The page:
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Oregon To Require Health Workers, School Staff To Be Vaccinated

A file photo of COVID-19 vaccines.
Kristyna Wentz-Graff/ OPB
/
A file photo of COVID-19 vaccines.

Gov. Kate Brown said the shots will become mandatory no sooner than Oct. 18, and even then only after the U.S. Food and Drug Administration grants full approval for their use.

All Oregon health care workers, as well as K-12 school employees and volunteers, will be required to get fully vaccinated against the COVID-19 virus to keep their jobs, Gov. Kate Brown announced Thursday. But they will have some time to get their shots before the rules go into effect.

“We must proactively implement solutions right now,” Brown said in remarks delivered Thursday morning. “We need every single frontline healthcare worker healthy and available to treat patients. Toward that end, Oregon’s vaccination requirement for healthcare workers will no longer have a testing alternative. Health care workers will be required to be fully vaccinated by Oct. 18 or six weeks after full FDA approval, whichever is later.”

“Oregon schools are opening their doors for full time in-person instruction over the next few weeks. I know many parents are anxious about sending their children back to school and back to the school buildings,” Brown said. “We’ve seen school districts in the South being inundated by COVID-19 with thousands of students in quarantine because they opened without robust safety measures.”

The governor’s office emphasized that masks will also remain part of the state’s strategy to combat the spread of the coronavirus at a time when infections are surging, especially in schools.

“Because children under 12 are still not vaccinated, masks are a critical tool for preventing our children from getting sick at school,” Brown said.

Brown sidestepped a direct answer when asked if she might mandate vaccines for school children older than 12 once the COVID-19 vaccines receive full approval from the Food and Drug Administration. “All options remain on the table,” she said.

Thursday’s announcement of impending vaccine mandates was met with mixed responses across Oregon.

The state’s largest nurses union warned in a statement that the governor’s mandate will prompt some health care workers to leave the profession because they are “deeply opposed to vaccine mandates.”

The Oregon Nurses Association said the vaccination requirement will “put additional pressure on an already dangerous nurse staffing crisis in Oregon.” The union also said the policy is likely to boost vaccination rates.

The statewide teachers union, the Oregon Education Association, expressed support for the plan.

“OEA believes that today’s vaccine requirement will help provide stability for our students this fall and will help improve safety in our schools,” OEA president Reed Scott-Schwalbach said in a statement. “The science is clear. Vaccines, coupled with other proven public health mitigation strategies, are the best way to ensure our schools stay open and are a safe place for students to learn and for educators to teach.”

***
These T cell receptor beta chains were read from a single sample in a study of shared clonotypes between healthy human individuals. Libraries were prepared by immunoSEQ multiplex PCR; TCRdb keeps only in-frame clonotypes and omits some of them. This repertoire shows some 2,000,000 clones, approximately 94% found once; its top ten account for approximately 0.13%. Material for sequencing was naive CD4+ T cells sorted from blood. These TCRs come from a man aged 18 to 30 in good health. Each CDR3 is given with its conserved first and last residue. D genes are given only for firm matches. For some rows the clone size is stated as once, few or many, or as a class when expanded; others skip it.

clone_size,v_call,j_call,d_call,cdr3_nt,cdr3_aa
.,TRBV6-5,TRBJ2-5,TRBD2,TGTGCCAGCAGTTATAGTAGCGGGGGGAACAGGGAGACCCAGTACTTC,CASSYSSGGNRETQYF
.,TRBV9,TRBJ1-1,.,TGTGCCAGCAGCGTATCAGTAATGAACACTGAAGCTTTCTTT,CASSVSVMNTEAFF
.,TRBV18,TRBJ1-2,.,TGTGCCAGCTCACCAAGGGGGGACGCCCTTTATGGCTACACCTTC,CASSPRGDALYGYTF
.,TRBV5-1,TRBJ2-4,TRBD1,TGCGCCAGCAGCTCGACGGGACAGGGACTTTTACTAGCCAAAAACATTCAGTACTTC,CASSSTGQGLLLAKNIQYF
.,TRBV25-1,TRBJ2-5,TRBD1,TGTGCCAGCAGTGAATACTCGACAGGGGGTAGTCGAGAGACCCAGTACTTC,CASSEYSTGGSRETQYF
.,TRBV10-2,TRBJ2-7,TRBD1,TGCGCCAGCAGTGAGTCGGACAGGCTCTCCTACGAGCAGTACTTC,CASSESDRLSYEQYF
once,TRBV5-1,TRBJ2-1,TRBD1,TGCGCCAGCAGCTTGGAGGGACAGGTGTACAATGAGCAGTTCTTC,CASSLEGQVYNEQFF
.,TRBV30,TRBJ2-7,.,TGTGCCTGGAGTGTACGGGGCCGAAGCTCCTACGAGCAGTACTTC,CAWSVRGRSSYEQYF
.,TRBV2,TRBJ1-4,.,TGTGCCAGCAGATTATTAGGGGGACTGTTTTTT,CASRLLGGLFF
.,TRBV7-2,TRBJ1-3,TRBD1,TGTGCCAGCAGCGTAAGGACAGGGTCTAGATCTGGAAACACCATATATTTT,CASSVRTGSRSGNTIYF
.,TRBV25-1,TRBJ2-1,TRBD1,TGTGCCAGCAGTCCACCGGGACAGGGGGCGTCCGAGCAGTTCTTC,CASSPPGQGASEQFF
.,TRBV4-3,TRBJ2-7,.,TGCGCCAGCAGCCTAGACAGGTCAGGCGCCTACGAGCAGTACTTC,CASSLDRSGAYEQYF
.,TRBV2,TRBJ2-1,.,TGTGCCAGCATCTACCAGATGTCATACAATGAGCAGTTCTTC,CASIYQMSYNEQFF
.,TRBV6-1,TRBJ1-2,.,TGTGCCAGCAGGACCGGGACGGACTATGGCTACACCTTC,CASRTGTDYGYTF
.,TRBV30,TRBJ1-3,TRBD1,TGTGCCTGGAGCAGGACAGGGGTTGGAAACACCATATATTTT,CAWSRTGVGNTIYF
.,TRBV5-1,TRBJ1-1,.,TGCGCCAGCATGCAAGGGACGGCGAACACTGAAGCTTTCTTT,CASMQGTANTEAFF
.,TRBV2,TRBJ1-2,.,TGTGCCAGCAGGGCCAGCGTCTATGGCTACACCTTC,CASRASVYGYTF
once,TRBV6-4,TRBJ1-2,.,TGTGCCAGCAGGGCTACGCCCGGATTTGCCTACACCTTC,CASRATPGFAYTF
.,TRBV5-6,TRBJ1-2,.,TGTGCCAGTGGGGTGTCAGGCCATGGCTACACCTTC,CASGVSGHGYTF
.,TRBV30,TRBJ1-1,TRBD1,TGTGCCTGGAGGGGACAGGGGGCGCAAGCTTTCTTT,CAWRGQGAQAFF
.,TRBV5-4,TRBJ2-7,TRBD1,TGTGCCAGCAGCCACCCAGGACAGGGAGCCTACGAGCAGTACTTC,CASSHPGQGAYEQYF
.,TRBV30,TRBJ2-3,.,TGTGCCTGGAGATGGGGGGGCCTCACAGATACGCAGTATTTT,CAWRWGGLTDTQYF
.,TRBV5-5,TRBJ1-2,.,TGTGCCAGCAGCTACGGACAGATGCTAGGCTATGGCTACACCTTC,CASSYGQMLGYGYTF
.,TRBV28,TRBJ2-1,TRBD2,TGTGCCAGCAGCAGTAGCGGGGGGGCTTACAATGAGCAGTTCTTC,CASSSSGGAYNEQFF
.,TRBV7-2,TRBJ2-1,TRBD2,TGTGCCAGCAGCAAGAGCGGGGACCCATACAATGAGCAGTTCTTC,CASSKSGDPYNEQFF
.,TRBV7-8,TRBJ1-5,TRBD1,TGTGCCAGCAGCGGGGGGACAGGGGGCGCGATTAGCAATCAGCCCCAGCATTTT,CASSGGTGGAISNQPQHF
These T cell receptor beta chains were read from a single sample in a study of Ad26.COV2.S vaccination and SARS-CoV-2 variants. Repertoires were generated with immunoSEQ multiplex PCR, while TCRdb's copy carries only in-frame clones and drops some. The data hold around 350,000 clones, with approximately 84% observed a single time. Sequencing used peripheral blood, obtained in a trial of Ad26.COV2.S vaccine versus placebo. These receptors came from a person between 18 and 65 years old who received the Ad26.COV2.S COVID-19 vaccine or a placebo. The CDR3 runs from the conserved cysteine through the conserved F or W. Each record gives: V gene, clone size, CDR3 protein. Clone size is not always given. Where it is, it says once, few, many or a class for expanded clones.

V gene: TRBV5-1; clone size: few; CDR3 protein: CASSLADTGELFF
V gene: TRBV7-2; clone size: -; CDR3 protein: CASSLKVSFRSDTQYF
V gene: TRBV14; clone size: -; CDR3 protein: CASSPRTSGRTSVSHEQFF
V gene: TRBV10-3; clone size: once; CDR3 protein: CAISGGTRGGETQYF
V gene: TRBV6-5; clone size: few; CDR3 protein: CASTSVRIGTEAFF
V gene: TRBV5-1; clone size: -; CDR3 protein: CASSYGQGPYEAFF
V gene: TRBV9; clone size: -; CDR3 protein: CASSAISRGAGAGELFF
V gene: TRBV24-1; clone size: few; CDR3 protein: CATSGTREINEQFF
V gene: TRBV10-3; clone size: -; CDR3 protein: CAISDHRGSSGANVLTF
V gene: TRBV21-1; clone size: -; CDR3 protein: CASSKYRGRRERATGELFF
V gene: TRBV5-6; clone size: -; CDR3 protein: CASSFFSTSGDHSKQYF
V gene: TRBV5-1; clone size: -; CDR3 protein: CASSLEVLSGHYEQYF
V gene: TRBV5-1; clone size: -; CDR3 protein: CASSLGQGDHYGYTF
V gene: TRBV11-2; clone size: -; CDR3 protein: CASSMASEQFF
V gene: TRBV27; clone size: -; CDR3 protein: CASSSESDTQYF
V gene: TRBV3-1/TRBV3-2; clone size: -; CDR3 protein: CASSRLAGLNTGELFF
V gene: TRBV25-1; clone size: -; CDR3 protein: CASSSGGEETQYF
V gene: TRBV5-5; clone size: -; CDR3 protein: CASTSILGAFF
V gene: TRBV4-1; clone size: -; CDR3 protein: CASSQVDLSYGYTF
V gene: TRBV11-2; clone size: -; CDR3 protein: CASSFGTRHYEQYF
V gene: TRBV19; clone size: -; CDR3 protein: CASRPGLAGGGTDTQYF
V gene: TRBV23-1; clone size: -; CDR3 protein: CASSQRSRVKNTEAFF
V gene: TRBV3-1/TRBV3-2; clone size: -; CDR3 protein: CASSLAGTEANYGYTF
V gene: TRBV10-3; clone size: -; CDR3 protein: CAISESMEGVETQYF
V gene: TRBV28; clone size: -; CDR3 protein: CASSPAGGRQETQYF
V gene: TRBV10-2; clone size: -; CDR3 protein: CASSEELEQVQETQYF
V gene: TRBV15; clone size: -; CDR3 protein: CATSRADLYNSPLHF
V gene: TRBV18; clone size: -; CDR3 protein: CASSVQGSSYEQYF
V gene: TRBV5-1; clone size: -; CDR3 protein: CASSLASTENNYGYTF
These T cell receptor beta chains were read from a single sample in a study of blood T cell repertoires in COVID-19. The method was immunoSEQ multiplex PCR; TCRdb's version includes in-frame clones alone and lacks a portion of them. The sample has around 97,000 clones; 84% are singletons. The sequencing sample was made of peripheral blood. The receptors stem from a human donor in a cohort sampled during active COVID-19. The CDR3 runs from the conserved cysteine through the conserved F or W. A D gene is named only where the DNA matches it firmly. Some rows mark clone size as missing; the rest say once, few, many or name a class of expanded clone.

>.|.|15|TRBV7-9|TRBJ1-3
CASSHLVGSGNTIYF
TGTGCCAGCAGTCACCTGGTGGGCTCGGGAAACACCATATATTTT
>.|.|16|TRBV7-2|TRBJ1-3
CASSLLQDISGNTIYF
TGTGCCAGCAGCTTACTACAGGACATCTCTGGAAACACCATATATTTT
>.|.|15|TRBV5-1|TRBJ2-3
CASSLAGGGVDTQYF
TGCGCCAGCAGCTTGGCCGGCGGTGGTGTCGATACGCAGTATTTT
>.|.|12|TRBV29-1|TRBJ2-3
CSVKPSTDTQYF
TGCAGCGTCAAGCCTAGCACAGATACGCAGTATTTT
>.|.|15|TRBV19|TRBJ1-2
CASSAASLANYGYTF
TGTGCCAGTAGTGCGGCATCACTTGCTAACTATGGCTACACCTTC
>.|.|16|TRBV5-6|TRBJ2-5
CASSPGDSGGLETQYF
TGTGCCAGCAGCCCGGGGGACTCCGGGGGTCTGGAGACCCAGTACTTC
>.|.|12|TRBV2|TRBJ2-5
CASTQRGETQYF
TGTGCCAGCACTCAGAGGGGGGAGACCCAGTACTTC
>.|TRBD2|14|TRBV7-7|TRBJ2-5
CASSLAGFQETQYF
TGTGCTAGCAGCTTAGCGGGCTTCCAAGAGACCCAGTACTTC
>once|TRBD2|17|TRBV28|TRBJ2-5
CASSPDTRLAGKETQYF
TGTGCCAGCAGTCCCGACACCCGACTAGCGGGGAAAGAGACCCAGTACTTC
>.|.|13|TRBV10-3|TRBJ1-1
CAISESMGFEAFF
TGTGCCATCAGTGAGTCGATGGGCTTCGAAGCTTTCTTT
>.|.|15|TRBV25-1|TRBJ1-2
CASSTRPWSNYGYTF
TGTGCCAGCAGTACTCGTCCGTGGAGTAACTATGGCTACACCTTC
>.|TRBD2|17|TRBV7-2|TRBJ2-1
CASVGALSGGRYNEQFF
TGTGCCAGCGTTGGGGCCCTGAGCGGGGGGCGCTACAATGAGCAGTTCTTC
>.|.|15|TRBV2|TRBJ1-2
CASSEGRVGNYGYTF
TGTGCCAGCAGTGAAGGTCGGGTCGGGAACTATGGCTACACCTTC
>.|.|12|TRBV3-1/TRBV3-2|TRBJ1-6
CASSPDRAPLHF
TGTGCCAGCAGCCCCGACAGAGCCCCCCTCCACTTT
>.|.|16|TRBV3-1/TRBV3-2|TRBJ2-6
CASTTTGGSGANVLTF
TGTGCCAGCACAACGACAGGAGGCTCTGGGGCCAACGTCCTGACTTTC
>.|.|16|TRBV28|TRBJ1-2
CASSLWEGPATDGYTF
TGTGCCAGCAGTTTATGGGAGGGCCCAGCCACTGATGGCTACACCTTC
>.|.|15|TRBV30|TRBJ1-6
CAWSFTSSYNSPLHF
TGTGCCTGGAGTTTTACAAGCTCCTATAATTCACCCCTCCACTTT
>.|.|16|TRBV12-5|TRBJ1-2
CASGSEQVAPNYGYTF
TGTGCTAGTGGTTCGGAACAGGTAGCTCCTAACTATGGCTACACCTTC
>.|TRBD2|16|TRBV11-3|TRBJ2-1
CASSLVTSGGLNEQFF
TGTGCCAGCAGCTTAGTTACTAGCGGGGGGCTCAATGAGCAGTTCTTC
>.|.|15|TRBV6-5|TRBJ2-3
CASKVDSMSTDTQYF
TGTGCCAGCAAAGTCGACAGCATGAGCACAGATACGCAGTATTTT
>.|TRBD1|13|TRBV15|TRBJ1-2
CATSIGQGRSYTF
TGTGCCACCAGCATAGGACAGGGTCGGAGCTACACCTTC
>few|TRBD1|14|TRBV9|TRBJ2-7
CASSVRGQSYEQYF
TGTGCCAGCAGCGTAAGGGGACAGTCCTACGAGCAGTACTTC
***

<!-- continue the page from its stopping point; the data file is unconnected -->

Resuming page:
Brown’s announcement comes at a time when hospital beds are filling up with COVID-19 patients, the vast majority of whom are unvaccinated. Oregon Health & Science University has forecast a dire shortage of medical facilities across the state if infection trends continue. By Labor Day, Oregon will have 400 to 500 fewer staffed hospital beds than patients require, OHSU officials forecast Wednesday.

“The fifth wave of the pandemic in Oregon remains much more severe than previous surges,” Peter Graven, lead data scientist in OHSU’s business intelligence unit, said in a written statement. “Every action to flatten the curve will help us avoid overwhelming our hospitals and ensure all Oregonians have access to medical care when they need it.”

As of Thursday, more than 845 coronavirus patients were hospitalized in Oregon. A third of the state’s intensive care capacity is taken up by COVID-19 patients, according to OHSU.

Last week, Brown reinstated a mask mandate for all indoor public spaces. This week she’s bringing in the National Guard to help hospital workers.

In Washington, Gov. Jay Inslee announced on Wednesday that anybody working in a that state’s schools must be vaccinated.

Oregon’s largest school district, Portland Public Schools, has also announced a vaccine requirement for its employees.

Watch Thursday’s press conference with Brown and Oregon officials:


Copyright 2021 Oregon Public Broadcasting. To see more, visit Oregon Public Broadcasting.

Erin Ross, Courtney Sherwood, Jeff Thompson